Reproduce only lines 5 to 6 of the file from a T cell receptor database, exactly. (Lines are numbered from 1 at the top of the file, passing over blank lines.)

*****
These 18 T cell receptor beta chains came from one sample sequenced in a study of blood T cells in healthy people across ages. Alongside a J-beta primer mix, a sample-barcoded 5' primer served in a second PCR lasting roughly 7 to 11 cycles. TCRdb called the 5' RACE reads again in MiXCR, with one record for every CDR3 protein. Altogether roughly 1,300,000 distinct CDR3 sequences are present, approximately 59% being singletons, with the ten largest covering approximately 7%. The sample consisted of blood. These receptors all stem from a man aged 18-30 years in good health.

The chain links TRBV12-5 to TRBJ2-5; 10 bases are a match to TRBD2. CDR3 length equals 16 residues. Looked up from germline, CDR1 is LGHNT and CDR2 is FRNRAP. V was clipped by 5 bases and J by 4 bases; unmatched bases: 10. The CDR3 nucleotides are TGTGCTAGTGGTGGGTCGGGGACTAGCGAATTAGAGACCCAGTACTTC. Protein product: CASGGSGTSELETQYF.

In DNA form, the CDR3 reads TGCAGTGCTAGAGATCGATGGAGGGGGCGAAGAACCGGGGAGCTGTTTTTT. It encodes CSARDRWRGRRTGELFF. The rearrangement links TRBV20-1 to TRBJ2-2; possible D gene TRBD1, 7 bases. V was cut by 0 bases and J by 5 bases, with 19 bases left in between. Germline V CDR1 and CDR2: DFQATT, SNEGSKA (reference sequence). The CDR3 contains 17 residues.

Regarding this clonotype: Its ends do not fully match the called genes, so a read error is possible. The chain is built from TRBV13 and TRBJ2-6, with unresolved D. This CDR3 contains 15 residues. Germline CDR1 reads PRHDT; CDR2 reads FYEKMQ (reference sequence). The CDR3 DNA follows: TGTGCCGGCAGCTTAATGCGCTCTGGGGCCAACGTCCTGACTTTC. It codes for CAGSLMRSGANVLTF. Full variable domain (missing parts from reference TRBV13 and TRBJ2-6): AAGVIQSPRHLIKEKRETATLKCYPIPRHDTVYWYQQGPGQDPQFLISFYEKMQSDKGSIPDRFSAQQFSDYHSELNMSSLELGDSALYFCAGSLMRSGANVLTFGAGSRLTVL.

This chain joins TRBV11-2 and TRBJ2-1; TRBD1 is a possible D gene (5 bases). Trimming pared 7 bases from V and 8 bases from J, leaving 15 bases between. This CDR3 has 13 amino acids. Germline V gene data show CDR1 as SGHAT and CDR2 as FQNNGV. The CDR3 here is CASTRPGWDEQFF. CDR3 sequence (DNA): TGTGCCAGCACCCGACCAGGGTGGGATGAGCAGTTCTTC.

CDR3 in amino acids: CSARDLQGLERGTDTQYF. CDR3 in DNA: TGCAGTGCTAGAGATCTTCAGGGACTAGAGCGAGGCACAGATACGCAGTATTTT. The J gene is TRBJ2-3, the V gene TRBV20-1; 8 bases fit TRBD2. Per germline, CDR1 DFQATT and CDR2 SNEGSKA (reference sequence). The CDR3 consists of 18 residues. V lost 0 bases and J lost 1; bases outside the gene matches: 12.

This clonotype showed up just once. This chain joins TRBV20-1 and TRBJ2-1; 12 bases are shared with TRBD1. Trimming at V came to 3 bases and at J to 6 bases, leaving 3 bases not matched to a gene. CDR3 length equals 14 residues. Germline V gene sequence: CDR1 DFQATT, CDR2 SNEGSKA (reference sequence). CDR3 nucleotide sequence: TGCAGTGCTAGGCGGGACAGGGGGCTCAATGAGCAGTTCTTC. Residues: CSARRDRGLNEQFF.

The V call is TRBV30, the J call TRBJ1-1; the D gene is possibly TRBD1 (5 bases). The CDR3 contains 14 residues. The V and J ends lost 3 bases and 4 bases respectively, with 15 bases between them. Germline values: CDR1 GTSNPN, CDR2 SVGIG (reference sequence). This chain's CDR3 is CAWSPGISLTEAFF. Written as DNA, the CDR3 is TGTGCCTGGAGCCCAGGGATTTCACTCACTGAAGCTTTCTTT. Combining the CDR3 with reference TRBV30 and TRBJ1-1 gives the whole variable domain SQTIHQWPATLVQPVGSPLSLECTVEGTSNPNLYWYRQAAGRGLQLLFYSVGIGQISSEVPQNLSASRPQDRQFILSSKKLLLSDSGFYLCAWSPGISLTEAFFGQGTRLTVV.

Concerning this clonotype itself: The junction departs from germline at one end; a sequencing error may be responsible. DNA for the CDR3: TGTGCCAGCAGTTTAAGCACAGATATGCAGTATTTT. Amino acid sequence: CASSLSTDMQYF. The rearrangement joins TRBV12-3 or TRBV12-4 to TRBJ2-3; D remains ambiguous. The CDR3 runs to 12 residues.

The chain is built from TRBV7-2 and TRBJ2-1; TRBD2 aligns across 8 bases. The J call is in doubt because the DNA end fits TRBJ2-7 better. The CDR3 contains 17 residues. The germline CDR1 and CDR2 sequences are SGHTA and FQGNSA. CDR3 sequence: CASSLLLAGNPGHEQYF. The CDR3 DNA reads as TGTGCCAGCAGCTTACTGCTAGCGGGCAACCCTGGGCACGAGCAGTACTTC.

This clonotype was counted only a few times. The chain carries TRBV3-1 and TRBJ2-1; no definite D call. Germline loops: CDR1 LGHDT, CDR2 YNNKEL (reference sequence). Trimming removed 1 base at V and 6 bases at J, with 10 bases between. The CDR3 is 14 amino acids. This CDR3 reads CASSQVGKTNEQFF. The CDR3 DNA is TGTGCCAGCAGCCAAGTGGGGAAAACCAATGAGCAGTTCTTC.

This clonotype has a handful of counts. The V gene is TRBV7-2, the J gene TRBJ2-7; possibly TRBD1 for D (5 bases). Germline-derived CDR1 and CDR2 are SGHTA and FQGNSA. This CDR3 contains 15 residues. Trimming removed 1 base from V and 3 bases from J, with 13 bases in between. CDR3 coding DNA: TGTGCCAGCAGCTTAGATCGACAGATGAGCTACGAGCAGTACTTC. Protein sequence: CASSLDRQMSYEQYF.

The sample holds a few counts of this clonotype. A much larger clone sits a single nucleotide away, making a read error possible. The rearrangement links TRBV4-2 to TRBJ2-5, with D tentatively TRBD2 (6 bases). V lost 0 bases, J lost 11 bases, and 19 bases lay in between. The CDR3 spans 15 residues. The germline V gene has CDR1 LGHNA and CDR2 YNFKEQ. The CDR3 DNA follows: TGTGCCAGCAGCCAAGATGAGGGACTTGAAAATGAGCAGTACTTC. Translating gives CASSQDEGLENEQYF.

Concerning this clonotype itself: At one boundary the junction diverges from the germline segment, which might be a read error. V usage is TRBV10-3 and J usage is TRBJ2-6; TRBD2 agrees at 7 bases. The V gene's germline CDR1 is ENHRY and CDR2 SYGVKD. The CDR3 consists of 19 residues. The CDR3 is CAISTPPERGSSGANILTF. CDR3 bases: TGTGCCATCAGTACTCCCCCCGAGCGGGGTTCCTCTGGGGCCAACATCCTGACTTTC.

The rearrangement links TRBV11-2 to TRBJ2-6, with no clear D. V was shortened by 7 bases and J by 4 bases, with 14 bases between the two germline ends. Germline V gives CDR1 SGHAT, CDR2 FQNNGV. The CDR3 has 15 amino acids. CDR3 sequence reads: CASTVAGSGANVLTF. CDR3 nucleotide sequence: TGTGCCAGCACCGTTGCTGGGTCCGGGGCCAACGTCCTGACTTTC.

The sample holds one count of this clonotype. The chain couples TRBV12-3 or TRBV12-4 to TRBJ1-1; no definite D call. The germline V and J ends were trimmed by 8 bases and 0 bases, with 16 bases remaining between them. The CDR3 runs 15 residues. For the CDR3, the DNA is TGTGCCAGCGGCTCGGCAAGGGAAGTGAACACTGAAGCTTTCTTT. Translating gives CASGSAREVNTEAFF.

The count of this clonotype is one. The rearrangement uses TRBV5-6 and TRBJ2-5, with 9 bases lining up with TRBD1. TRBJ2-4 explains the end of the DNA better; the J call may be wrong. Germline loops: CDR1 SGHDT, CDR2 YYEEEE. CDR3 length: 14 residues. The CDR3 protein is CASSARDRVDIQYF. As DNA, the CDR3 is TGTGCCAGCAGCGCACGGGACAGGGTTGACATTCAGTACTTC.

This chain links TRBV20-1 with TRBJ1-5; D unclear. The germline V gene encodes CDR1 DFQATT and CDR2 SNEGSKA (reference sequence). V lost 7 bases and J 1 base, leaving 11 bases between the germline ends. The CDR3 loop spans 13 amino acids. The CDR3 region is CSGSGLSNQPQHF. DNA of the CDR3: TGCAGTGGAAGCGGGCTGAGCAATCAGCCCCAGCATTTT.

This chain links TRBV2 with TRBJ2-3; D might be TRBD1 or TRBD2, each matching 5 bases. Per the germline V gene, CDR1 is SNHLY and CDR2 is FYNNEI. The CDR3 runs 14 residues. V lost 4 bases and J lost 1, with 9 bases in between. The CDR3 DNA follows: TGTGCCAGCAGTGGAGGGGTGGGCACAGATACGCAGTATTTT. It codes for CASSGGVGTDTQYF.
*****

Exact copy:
This chain joins TRBV11-2 and TRBJ2-1; TRBD1 is a possible D gene (5 bases). Trimming pared 7 bases from V and 8 bases from J, leaving 15 bases between. This CDR3 has 13 amino acids. Germline V gene data show CDR1 as SGHAT and CDR2 as FQNNGV. The CDR3 here is CASTRPGWDEQFF. CDR3 sequence (DNA): TGTGCCAGCACCCGACCAGGGTGGGATGAGCAGTTCTTC.

CDR3 in amino acids: CSARDLQGLERGTDTQYF. CDR3 in DNA: TGCAGTGCTAGAGATCTTCAGGGACTAGAGCGAGGCACAGATACGCAGTATTTT. The J gene is TRBJ2-3, the V gene TRBV20-1; 8 bases fit TRBD2. Per germline, CDR1 DFQATT and CDR2 SNEGSKA (reference sequence). The CDR3 consists of 18 residues. V lost 0 bases and J lost 1; bases outside the gene matches: 12.